East Kent Hospitals staff have been featured in a national campaign to help raise awareness of the life-changing side effects that are considered taboo by people in the region, that if left might potentially put their health and recovery at risk.
Macmillan Cancer Support says thousands of people with cancer in the South East are facing side effects including anxiety or depression, sex and relationship issues and bowel and bladder problems. However, a poll for Macmillan by YouGov has revealed that these, and many other common side effects of cancer, are often seen by the general public in the South East as taboo.
Ben Hearnden, Macmillan Prostate Cancer Clinic Nurse Specialist at East Kent Hospitals University NHS Foundation Trust, said: “It’s really sad that despite dealing with a serious illness, people are too embarrassed to ask for help with the associated physical and financial problems as well as their mental wellbeing.
“Patients that I work with can often experience problems with incontinence, erectile dysfunction and relationships. I find these are some of the topics that people feel most embarrassed to broach, but not addressing these issues can have a huge impact on physical and emotional health, and in some instances, even treatment outcomes.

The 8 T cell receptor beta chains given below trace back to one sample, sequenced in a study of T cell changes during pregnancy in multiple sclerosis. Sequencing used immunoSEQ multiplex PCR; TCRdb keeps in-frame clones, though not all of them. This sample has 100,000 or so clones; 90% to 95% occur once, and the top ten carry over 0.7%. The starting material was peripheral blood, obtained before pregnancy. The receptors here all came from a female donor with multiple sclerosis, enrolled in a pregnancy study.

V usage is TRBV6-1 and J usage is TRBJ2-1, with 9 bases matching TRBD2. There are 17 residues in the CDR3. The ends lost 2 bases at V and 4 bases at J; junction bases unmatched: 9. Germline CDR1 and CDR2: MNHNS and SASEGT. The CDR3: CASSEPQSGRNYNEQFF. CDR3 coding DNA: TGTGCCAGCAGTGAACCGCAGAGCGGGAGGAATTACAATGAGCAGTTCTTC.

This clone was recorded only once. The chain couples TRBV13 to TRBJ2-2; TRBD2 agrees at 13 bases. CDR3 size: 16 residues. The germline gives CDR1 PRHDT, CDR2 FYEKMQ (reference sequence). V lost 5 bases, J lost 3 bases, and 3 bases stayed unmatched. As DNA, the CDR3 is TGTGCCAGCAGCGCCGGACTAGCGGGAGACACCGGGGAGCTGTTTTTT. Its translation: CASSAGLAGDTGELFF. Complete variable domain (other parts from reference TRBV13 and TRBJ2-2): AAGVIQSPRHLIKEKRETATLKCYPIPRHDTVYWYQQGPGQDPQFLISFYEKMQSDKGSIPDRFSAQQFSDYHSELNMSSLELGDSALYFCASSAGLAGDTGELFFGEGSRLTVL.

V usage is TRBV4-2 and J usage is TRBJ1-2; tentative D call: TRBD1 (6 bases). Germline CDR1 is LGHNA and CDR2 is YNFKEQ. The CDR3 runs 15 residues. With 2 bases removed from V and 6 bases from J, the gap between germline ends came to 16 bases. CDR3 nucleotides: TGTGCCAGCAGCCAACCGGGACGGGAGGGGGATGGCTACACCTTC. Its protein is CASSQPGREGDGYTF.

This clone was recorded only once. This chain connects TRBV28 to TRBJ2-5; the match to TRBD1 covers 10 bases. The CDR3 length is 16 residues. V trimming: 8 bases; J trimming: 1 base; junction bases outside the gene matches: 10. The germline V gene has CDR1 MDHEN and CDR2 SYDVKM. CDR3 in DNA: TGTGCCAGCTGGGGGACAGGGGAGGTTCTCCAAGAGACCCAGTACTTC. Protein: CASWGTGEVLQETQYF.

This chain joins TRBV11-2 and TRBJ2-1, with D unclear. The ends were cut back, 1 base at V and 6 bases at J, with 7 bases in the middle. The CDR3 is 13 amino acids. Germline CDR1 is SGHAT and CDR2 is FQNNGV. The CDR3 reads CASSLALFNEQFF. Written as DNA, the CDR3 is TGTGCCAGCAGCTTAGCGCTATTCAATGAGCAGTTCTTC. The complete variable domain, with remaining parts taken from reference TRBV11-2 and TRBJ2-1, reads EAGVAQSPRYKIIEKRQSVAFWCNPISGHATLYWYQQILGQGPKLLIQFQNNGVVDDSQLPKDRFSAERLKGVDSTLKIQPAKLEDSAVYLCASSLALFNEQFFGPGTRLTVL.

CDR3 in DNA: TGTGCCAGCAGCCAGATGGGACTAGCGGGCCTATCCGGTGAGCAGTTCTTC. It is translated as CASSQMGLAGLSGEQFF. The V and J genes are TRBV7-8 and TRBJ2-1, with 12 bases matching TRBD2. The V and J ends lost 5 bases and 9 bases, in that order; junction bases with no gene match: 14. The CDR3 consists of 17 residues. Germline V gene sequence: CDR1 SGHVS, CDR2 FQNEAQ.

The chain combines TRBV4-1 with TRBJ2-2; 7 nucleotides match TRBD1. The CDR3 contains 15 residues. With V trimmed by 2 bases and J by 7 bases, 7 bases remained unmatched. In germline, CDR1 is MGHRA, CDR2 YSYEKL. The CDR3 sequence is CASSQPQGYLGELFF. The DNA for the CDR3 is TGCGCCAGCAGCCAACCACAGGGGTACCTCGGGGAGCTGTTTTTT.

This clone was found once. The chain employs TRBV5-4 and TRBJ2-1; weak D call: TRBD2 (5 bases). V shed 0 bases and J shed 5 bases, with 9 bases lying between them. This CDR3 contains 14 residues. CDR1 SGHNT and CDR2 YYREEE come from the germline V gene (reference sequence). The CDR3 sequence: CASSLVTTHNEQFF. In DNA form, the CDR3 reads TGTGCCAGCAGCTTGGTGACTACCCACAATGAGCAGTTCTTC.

“We all have a responsibility to talk honestly about how cancer affects people. Unless we, as a society, get over our embarrassment, people with cancer will continue to struggle alone with serious issues when help is often just one conversation or phone call away.”
The poll also revealed that among those living with cancer in the UK, one in five (20%) - around 500,000 people - found it difficult to seek help with problems resulting from the illness because they felt embarrassed or ashamed.
Around a quarter (26%) of people with cancer say they have been reluctant to talk about issues relating to the disease because of how other people might react.
Kim Peate, Macmillan Skin Cancer Clinical Nurse Specialist at East Kent Hospitals University NHS Foundation Trust, added: “One of the biggest parts of my job is to offer support and guidance for people living with cancer. It is not just about coping physically but mentally as well. I work with people concerned about scarring and body image but a cancer diagnosis will always affect your mental health.
“Many people do not want to open up to their family, they are concerned it will worry them, but I build up trust with my patients and they will often talk to me as their nurse when they won’t talk to anyone else.
Kim sees first-hand how people are affected not only by how they feel but also by being scared or embarrassed to talk about how they are feeling. “It’s almost like a ripple effect. The more people avoid talking about their concerns the larger these issues can become to someone. I would say to anyone, reach out, talk to someone, that is what we are here for, to support and help.”